Anton Muhajir, Contributor, Tabanan | Tue, 10/28/2008 10:27 AM | Bali
The farmers of Jatiluwih are facing hardship as their crops are destroyed not only by the wereng insect and a mystery disease, but as water springs around the village dry up.
Lying on the northern tip of Tabanan, Jatiluwih is one of the island’s main rice producers, with more than 300 hectares of rice fields. The vast landscape of beautifully terraced paddies also makes Jatiluwih, some 60 kilometers north of the island’s capital Denpasar, one of Bali’s main tourist attractions.
One of the local farmers, I Wayan Sukabuana, said conditions began to change around three years ago.
“Three years ago the water springs started producing less water than before,” he said.
Sukabuana, who is the former head of Jatiluwih customary village, identified Candi Kuning and Tukad Yeh Pusih as two local subaks (traditional irrigation associations) that have suffered due to the decreasing water supply.
“Sometimes the water’s flow is so small that it fails to reach the rice fields,” he said.
Naturally, the rice field, which needs a constant supply of water, dries up and turns into a plot of infertile, cracked land. This generally results in a dismal harvest or complete crop failure.
“I have 40 ares of rice fields and now 39 of them yield no harvest, because of the lack of water,” he said.
“Denpasar has recently suffered flooding due to a prolonged period of heavy rain, but here not a single drop of rain has fallen.”
He then took The Jakarta Post into a patch of land near his house. Corn plants filled one area and wild grass cluttered the remaining site.
“The local farmers had never planted corn before, but now you can see for yourself (that they plant corn to adapt to the decreasing water supply),” he said.
Another farmer, Wayan Sumiata, admitted the lack of water had never taken place before. The problem had worsened, he disclosed, to the level that it began to affect the water supply for the villagers’ domestic needs, including drinking and cooking.
“We used to receive water from a pipeline that channeled it from the water springs. Nowadays, we have to take water from the rivers,” he said.
Both Sukabuana and Sumiata admitted they had no knowledge of the causes of the water’s decreasing flow.
Yet, they fully understand the irony of the current situation. Jatiluwih lies on the slope of Mount Batukaru. The lush tropical forest around the mountain is one the island’s few remaining water catchment areas.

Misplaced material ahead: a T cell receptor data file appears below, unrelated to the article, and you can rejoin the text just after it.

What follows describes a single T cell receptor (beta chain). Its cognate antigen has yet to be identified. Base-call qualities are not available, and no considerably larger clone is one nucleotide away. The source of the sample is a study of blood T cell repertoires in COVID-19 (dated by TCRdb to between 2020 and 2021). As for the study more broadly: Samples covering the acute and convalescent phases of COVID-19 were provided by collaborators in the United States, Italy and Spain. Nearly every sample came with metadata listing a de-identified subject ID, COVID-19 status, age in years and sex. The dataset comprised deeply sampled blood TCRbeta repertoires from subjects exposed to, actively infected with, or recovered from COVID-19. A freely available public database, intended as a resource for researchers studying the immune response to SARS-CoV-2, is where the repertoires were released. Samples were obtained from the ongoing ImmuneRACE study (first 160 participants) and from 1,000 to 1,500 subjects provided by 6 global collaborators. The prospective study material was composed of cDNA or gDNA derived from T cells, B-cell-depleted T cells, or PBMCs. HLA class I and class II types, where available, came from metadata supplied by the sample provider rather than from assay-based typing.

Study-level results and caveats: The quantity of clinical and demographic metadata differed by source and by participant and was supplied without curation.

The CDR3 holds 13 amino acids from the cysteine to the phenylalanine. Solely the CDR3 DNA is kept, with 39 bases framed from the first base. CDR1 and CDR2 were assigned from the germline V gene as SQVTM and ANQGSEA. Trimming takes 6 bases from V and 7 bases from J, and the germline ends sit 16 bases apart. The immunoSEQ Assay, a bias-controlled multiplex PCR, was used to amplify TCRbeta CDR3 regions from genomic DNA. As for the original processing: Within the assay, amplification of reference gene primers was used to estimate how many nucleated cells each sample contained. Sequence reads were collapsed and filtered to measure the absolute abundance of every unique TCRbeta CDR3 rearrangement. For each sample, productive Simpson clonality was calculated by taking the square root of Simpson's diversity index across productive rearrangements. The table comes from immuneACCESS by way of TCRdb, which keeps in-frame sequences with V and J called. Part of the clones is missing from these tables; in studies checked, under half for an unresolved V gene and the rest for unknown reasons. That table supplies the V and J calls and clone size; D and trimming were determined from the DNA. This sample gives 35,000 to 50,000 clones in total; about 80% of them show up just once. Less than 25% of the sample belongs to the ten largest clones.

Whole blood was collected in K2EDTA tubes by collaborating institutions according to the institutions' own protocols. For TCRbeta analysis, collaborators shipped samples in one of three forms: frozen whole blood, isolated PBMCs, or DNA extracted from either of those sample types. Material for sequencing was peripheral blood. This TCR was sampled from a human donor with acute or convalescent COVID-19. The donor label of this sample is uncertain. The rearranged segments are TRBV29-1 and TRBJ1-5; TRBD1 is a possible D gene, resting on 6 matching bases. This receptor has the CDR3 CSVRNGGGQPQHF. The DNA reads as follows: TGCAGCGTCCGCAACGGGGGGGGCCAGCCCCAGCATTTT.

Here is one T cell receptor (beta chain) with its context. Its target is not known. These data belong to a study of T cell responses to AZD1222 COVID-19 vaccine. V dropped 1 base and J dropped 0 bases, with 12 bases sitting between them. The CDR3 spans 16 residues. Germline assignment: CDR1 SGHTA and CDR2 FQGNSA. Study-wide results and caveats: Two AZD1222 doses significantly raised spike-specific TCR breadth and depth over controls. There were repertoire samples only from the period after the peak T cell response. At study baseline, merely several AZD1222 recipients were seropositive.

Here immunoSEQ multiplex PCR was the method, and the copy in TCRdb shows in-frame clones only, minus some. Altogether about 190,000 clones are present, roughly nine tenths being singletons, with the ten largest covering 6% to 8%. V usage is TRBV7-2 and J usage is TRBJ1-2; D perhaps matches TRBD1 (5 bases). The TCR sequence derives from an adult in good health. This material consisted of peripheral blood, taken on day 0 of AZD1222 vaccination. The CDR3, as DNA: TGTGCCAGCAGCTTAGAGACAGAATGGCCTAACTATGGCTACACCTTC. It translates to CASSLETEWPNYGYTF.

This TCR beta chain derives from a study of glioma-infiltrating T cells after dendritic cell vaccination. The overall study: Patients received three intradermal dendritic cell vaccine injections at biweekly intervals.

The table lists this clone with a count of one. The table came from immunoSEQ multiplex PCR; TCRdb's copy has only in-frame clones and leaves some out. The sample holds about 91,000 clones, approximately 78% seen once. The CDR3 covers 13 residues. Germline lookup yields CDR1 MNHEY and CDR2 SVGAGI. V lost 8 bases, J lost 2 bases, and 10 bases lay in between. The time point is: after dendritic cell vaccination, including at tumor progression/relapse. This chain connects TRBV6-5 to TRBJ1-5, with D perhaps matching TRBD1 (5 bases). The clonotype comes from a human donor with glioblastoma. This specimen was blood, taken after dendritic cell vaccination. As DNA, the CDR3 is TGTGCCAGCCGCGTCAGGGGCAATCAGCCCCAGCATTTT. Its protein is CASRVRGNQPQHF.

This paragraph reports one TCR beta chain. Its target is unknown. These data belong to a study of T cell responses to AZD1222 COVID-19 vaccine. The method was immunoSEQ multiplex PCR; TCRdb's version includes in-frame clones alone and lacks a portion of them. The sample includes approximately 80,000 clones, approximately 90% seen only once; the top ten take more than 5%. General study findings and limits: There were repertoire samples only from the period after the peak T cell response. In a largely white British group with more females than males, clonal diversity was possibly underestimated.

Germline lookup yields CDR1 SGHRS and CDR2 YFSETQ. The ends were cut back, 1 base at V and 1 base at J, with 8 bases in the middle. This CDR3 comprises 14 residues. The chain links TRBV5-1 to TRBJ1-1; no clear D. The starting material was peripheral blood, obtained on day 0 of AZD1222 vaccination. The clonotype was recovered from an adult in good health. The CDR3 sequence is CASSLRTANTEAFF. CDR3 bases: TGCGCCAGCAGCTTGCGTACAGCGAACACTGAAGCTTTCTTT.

Jatiluwih has never before experienced a lack of water, especially not for rice field irrigation. The village is used to a very wet rainy season, with rain falls almost on a daily basis and sometimes even twice a day.
“Probably (the decreasing water supply) is caused by several major projects being constructed around Batukaru,” Sumiata said.
He referred to the construction of a geothermal power plant in Bedugul at the other side of the mountain.
The construction of the power plant has drawn a continuous wave of criticism from the island’s environmental activists and intellectuals, who fear that it would damage water reserves since it involves a series of deep drilling in order to tap the area’s geothermal heat to power the plant’s generators.
On the other hand, the Pekaseh (head of subak) Jatiluwih, I Wayan Puja, refuted Sukabuana’s and Sumiata’s statements that the village was experiencing a lack of water supply.
“All four water springs are still in normal condition, there hasn’t been any decrease in water flow,” he said.
Each of the water springs had an average flow of 318 liters per second.
“I have just measured the flow two days ago,” he said on Saturday.
The only problem the local farmers had, according to Puja, was related to the introduction of 64 Serang, a new variety of rice to substitute for Cendana, the local variety usually planted by the farmers.
Unlike Cendana, which only needs organic fertilizers, 64 Serang requires a heavy use of chemical fertilizers and pesticide.
“The use of chemical fertilizers and pesticides eventually damages our land,” I Nyoman Mariasam, one farmer, said.
Despite the heavy use of chemicals, the new variety remains vulnerable to diseases and insects. The wereng insect, as well as a disease which destroys the plant’s leaves, have inflicted heavy damage on the crops. The harvest’s yield has decreased to four tons per hectare, down from the previous six to seven tons per hectare.